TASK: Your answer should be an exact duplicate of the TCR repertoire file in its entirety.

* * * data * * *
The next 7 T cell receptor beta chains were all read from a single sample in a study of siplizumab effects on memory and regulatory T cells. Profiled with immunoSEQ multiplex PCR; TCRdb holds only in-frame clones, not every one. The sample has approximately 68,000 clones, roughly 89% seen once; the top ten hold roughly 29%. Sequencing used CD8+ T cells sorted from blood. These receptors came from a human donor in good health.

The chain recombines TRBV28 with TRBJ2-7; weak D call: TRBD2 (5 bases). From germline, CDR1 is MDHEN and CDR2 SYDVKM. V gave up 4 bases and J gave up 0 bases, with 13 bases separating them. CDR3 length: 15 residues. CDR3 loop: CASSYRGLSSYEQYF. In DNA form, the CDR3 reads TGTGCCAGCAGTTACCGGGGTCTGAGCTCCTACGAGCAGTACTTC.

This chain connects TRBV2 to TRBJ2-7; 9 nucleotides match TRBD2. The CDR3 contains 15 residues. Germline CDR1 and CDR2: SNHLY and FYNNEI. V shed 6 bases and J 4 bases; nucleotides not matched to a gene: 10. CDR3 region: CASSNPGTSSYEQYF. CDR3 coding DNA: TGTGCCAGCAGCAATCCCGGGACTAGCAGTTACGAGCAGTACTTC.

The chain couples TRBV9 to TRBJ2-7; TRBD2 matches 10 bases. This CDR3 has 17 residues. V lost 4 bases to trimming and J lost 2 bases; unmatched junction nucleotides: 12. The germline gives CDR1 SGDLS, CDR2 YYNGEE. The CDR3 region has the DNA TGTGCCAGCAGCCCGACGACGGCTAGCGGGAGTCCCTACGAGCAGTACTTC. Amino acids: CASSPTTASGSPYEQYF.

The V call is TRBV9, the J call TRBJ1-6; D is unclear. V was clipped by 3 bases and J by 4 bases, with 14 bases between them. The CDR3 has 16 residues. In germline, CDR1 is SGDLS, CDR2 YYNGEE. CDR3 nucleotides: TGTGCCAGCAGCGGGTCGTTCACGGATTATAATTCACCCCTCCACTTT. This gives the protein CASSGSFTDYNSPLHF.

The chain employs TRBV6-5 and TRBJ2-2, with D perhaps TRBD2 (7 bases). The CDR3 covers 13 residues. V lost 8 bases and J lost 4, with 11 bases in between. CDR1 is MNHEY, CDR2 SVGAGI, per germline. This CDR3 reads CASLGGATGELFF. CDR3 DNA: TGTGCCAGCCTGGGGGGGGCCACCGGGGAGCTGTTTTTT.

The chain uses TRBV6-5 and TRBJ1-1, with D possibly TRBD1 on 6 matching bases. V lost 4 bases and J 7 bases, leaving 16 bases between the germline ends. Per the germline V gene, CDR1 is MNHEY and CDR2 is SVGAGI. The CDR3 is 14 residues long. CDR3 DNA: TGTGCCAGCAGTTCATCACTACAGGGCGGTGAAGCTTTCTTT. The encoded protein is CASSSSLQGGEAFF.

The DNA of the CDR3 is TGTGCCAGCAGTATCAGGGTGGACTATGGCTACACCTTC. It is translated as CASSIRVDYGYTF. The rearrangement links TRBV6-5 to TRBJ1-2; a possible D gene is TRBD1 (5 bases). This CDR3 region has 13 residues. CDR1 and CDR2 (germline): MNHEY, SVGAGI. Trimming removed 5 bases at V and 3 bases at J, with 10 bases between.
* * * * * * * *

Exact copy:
The next 7 T cell receptor beta chains were all read from a single sample in a study of siplizumab effects on memory and regulatory T cells. Profiled with immunoSEQ multiplex PCR; TCRdb holds only in-frame clones, not every one. The sample has approximately 68,000 clones, roughly 89% seen once; the top ten hold roughly 29%. Sequencing used CD8+ T cells sorted from blood. These receptors came from a human donor in good health.

The chain recombines TRBV28 with TRBJ2-7; weak D call: TRBD2 (5 bases). From germline, CDR1 is MDHEN and CDR2 SYDVKM. V gave up 4 bases and J gave up 0 bases, with 13 bases separating them. CDR3 length: 15 residues. CDR3 loop: CASSYRGLSSYEQYF. In DNA form, the CDR3 reads TGTGCCAGCAGTTACCGGGGTCTGAGCTCCTACGAGCAGTACTTC.

This chain connects TRBV2 to TRBJ2-7; 9 nucleotides match TRBD2. The CDR3 contains 15 residues. Germline CDR1 and CDR2: SNHLY and FYNNEI. V shed 6 bases and J 4 bases; nucleotides not matched to a gene: 10. CDR3 region: CASSNPGTSSYEQYF. CDR3 coding DNA: TGTGCCAGCAGCAATCCCGGGACTAGCAGTTACGAGCAGTACTTC.

The chain couples TRBV9 to TRBJ2-7; TRBD2 matches 10 bases. This CDR3 has 17 residues. V lost 4 bases to trimming and J lost 2 bases; unmatched junction nucleotides: 12. The germline gives CDR1 SGDLS, CDR2 YYNGEE. The CDR3 region has the DNA TGTGCCAGCAGCCCGACGACGGCTAGCGGGAGTCCCTACGAGCAGTACTTC. Amino acids: CASSPTTASGSPYEQYF.

The V call is TRBV9, the J call TRBJ1-6; D is unclear. V was clipped by 3 bases and J by 4 bases, with 14 bases between them. The CDR3 has 16 residues. In germline, CDR1 is SGDLS, CDR2 YYNGEE. CDR3 nucleotides: TGTGCCAGCAGCGGGTCGTTCACGGATTATAATTCACCCCTCCACTTT. This gives the protein CASSGSFTDYNSPLHF.

The chain employs TRBV6-5 and TRBJ2-2, with D perhaps TRBD2 (7 bases). The CDR3 covers 13 residues. V lost 8 bases and J lost 4, with 11 bases in between. CDR1 is MNHEY, CDR2 SVGAGI, per germline. This CDR3 reads CASLGGATGELFF. CDR3 DNA: TGTGCCAGCCTGGGGGGGGCCACCGGGGAGCTGTTTTTT.

The chain uses TRBV6-5 and TRBJ1-1, with D possibly TRBD1 on 6 matching bases. V lost 4 bases and J 7 bases, leaving 16 bases between the germline ends. Per the germline V gene, CDR1 is MNHEY and CDR2 is SVGAGI. The CDR3 is 14 residues long. CDR3 DNA: TGTGCCAGCAGTTCATCACTACAGGGCGGTGAAGCTTTCTTT. The encoded protein is CASSSSLQGGEAFF.

The DNA of the CDR3 is TGTGCCAGCAGTATCAGGGTGGACTATGGCTACACCTTC. It is translated as CASSIRVDYGYTF. The rearrangement links TRBV6-5 to TRBJ1-2; a possible D gene is TRBD1 (5 bases). This CDR3 region has 13 residues. CDR1 and CDR2 (germline): MNHEY, SVGAGI. Trimming removed 5 bases at V and 3 bases at J, with 10 bases between.